The birth, near-death, and comeback of Apple is a topic of interest for a variety of reasons. Whether it is the leadership style of Steve Jobs, or the development of a lock-in model that increases the willingness to pay on the part of consumers, Apple is a rich, fertile ground for exploring a variety of business case studies. Today’s examination of strategy covers none of these. Instead, today’s focus is on technology, its evolution, and the difficulty of keeping pace in today’s world – with Apple as a key example. This examination of technological obsolescence has a direct implication to a future strategy for human spaceflight.
A 2012 case study1 of Apple examined the waves of technology generation that occur with time, and observed how extremely difficult it is to maintain a strategic advantage from generation to generation. Apple succeeded early with one of the first commercially available computers with a graphical user interface targeted for the consumer in the mid-1980’s, then rapidly lost ground to the highly successful Wintel duopoly of the mid-1990’s through early 2000’s. Today, the Wintel duopoly is struggling with the latest wave in computing – mobile – whereas Apple is succeeding with the iPod, iPhone, and iPad. As for the next wave of technology, is wearable computing next? Who will succeed, and who will fail? The answer to that question is tied strategy; the conclusion drawn from the Apple experience is that those who evolve strategy to ride the next wave are more likely to succeed than those who do not.
In considering waves of technology evolution and human spaceflight, there are numerous examples to explore. One such example is the Mission Control Center complex in Houston. Built in the mid-1960’s, it contained state-of-the-art command, control, and computational capabilities for its time, and remained near the forefront of those capabilities for almost 30 years. That’s how advanced it was for its time. But times have changed. Instead of leading, most of the capabilities available today in it and other similar Government-provided command, control, and computational facilities often lag the current “state-of-the-art.” This is due to a variety of causes: large fixed cost investments constrained by tight budgets, lengthy procurement cycles, and general bureaucracy. (An example of the latter is compliance with Section 516 of the Consolidated and Further Continuing Appropriations Act, 2013, Public Law 113-6, which prohibits the purchase of information technology from any firms with ties to China.) The change of position relative to technology in this example is not due to any fault of the dedicated workers. Instead, it’s a sign that it is extremely difficult to keep pace with the rapid advancement of technology and waves of technological obsolescence under the current strategic framework.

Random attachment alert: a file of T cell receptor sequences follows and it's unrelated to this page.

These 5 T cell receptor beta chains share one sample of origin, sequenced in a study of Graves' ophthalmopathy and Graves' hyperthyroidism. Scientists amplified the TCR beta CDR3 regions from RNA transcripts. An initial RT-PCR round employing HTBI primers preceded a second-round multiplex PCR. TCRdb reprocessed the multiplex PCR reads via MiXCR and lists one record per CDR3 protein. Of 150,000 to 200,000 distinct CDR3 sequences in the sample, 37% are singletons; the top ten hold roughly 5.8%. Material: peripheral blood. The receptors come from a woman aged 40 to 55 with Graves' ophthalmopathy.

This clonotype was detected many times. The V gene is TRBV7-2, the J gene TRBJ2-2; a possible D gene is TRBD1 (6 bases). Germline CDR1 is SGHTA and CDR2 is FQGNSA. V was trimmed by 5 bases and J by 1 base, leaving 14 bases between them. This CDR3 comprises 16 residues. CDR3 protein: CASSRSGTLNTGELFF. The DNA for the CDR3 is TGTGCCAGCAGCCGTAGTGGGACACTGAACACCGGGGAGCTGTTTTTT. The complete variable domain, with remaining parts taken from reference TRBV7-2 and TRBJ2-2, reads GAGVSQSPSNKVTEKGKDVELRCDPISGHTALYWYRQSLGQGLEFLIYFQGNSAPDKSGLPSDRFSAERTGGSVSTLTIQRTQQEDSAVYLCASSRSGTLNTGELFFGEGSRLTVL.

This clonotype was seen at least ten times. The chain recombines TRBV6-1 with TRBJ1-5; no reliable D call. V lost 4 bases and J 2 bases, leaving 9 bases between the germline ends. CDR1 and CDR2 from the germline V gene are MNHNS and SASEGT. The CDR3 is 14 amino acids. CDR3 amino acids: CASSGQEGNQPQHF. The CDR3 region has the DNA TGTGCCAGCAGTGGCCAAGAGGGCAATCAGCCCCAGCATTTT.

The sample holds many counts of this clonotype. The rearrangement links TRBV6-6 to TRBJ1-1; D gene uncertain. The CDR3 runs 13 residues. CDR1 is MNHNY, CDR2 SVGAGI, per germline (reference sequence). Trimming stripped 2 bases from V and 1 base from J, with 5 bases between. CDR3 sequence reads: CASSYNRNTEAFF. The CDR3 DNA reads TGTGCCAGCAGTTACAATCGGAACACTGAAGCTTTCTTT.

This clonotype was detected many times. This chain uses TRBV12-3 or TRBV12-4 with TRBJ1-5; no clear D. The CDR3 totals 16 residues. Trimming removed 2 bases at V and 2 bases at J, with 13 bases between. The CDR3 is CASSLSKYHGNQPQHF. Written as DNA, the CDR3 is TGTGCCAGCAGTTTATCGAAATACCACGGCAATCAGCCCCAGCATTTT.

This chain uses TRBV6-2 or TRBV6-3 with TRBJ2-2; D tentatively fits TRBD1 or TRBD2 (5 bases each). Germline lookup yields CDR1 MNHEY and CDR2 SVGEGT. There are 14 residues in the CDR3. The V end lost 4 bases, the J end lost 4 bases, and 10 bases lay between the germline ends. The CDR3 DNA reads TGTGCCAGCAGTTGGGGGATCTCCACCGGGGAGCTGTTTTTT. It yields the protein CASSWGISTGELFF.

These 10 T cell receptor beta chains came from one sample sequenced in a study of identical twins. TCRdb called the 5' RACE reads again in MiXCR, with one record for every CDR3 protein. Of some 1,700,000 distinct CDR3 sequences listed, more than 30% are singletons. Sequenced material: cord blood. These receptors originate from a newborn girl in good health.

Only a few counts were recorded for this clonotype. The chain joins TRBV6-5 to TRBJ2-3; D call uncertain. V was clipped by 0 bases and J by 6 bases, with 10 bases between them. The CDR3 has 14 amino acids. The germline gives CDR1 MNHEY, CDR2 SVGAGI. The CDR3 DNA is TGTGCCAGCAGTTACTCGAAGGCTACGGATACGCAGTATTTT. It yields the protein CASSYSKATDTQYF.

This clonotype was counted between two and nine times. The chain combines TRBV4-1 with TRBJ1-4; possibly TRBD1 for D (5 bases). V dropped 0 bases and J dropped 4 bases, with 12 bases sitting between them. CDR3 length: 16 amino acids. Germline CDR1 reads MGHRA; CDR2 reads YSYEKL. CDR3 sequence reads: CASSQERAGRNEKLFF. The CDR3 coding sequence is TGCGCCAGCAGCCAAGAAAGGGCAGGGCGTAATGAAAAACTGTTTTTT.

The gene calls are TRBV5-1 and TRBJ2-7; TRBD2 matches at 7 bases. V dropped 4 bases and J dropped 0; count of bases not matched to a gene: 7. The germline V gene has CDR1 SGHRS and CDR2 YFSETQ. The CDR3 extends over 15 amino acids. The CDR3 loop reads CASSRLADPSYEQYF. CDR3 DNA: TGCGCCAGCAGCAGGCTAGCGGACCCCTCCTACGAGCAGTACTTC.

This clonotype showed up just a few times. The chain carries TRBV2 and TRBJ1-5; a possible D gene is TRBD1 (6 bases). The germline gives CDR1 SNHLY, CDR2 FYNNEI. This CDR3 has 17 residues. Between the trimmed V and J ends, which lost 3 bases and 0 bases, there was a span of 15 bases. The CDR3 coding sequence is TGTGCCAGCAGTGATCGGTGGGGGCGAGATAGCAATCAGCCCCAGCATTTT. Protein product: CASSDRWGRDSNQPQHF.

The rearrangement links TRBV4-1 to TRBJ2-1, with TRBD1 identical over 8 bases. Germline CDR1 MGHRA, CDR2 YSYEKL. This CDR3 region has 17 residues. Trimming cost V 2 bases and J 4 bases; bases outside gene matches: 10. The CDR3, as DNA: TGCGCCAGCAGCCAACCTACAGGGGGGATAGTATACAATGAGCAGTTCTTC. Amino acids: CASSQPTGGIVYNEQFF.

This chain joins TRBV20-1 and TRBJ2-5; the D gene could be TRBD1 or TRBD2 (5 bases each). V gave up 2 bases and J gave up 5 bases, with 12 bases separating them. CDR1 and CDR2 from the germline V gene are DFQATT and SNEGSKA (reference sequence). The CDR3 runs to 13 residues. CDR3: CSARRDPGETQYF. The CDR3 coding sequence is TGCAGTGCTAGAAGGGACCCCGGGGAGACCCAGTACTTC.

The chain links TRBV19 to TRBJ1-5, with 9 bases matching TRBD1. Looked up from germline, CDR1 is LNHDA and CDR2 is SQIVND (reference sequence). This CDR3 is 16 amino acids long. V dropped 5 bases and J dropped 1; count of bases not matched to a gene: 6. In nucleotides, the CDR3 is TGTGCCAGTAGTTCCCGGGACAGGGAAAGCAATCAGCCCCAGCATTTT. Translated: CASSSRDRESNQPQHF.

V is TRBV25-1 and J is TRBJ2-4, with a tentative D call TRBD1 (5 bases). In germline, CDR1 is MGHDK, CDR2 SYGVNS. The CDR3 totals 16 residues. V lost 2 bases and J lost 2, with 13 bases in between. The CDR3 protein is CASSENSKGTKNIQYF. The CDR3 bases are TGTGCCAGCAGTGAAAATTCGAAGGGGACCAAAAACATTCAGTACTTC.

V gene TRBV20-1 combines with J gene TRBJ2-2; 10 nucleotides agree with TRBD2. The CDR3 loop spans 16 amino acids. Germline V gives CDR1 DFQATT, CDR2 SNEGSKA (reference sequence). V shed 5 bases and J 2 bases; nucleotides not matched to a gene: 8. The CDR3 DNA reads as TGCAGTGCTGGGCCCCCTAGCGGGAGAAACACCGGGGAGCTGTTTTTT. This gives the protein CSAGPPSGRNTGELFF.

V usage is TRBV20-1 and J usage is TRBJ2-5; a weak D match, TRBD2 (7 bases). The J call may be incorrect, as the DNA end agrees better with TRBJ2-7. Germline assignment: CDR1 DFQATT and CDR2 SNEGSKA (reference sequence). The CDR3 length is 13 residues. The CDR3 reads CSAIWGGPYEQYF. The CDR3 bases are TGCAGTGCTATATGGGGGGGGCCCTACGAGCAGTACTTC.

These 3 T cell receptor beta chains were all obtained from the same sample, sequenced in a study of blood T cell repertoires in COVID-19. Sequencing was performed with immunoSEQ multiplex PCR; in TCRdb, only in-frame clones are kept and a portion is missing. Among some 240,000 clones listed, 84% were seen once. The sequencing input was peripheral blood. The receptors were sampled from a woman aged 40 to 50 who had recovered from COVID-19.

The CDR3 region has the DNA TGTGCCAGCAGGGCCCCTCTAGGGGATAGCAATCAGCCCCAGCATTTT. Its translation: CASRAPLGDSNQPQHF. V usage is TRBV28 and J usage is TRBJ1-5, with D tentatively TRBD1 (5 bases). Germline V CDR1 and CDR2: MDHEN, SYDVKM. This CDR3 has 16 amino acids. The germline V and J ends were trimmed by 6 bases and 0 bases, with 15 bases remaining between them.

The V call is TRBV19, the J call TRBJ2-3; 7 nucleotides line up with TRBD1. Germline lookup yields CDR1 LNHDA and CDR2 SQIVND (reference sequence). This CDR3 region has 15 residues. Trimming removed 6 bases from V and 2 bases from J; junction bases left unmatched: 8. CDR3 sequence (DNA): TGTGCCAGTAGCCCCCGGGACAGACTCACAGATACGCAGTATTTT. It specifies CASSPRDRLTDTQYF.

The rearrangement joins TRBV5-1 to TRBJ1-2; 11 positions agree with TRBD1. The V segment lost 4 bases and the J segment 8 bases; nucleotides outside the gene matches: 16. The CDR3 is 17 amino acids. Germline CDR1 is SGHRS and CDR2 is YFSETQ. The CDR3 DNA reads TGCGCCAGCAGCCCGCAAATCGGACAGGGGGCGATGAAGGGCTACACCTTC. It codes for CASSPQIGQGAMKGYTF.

The key point is this: it is critical for an organization to recognize that whatever constitutes strategic advantage will eventually change. Strategy, to remain successful and relevant, must evolve with the waves of technological advance. Applied to human spaceflight at NASA, it is fair to assert that leaders must lead the way for evolving the human spaceflight strategy at NASA to push it to the technological forefront. Failure to develop a strategic direction to counteract the forces of technological obsolescence may lead to obsolescence of the organization itself.
Next Time: Conclusion
Previous entries in this series:
Part 1: The United States Postal Service and the Porter Five Forces
Part 2: Disney and the Resources Based View
Part 3: DARPA, Kodak, and Wiring Innovation
Part 4: The FBI and Transformational Change
Part 5: Veridian and the Role of Reputation and Culture
Part 6: Walmart in China and CAGE Differences
1Rossano, P. & Yoffie, D. (August 14, 2012). Apple, Inc. in 2012. HBS 9-712-490. Boston, MA: Harvard Business School.